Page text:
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I have heard children use the term “gay” before. One particularly recent occurrence took place this school year when one of my students used this name to refer to a peer who had angered him. This particular child has a multitude of anger issues and often is very reactive to name-call amongst his peers. In this instance, I comforted the child who was emotionally distraught over being yelled at and called this, then proceeded to have a conversation with the other little boy. I asked him if he knew what “gay” meant or where he had heard it used before. The little boy admitted he did not know what the word meant and had heard it used in a derogatory fashion amongst members of his family. Comments such as these have carried such negative connotations for such a long time that they can be emotionally damaging to children’s self-esteem, especially when children are using words like this without any sort of frame of reference as to what they are saying. These comments made out of context will also continue to misrepresent words such as “gay” and send mixed messages regarding children’s identity (Derman-Sparks and Edwards, 2010).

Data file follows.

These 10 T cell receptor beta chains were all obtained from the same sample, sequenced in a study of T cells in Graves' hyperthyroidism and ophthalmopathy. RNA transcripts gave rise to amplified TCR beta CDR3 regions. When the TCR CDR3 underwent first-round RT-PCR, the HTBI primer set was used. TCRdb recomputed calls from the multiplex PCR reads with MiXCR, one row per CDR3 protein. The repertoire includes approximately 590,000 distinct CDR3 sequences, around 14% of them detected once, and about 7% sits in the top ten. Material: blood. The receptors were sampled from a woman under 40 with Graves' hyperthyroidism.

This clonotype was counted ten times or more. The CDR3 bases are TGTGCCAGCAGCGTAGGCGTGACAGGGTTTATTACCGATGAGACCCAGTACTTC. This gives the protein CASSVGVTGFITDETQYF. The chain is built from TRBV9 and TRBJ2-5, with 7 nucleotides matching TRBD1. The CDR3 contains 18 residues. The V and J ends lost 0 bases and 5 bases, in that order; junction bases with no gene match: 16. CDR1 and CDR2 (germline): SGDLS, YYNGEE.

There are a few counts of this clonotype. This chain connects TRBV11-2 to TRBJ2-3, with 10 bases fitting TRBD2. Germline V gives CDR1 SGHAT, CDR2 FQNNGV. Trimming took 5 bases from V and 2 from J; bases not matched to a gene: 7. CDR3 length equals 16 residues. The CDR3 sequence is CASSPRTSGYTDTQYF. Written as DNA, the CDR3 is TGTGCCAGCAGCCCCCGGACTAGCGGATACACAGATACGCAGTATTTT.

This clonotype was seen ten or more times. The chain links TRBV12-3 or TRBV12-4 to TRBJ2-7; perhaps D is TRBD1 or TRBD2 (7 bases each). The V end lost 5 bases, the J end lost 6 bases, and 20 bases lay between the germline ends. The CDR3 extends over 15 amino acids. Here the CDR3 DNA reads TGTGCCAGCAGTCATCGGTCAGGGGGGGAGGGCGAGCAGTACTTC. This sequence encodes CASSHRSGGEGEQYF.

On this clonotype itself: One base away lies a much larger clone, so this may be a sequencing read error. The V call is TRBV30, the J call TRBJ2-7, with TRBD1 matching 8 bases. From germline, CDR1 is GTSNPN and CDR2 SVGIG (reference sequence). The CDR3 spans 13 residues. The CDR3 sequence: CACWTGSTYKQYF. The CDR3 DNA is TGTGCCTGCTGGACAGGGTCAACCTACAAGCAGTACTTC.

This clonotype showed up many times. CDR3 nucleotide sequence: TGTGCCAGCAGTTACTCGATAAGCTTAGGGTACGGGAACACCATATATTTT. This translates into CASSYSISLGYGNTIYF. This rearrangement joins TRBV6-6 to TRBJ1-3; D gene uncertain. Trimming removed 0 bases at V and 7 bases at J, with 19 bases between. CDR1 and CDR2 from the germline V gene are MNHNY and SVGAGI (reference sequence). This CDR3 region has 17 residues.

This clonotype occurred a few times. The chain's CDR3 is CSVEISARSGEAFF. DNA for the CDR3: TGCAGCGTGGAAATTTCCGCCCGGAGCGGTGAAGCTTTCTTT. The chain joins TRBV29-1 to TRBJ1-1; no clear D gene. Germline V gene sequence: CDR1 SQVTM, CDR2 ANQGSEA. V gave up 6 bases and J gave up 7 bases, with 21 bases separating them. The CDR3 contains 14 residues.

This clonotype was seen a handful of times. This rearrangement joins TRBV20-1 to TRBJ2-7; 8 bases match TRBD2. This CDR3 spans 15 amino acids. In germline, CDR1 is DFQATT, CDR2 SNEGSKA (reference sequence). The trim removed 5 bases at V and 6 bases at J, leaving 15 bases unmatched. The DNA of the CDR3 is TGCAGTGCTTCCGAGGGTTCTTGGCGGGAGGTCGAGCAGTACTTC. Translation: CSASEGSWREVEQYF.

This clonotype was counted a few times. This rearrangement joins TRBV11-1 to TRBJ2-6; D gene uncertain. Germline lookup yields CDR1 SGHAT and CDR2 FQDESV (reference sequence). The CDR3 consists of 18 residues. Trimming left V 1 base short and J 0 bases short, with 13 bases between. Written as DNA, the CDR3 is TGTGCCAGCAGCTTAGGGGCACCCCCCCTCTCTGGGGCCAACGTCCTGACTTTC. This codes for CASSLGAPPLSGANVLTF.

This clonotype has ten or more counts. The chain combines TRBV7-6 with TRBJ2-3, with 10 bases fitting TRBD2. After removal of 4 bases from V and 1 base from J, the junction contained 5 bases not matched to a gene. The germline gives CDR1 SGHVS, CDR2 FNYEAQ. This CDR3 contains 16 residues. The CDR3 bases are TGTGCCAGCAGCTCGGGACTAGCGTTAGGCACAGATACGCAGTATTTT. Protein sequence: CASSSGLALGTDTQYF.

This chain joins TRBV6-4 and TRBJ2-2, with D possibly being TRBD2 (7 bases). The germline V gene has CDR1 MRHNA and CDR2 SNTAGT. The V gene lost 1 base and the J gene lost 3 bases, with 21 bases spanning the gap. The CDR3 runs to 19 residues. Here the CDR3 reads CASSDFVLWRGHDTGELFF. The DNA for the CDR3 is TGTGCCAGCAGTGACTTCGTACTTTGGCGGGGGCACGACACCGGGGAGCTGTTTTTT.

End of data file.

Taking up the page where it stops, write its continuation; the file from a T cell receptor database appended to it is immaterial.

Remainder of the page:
One of my major concerns in terms of sexual orientation stems from the fact that as a Christian, I do not believe that homosexuality is right. While I know this is often not a popular view and is looked upon as intolerant, I am a firm believer in the old adage: “love the sinner, hate the sin.” While I am nowhere near intolerant of people living homosexual lives, it is not something I feel comfortable promoting within my Kindergarten classroom. I do however, believe in loving every child entrusted to my care and establishing strong partnerships with their parents regardless of their race, sexual orientation, ethnicity, or anything else.

Reference

Derman-Sparks and Edwards Derman-Sparks, L., & Olsen Edwards, J. (2010). Anti-bias education for young children and ourselves. Washington, DC: NAEYC.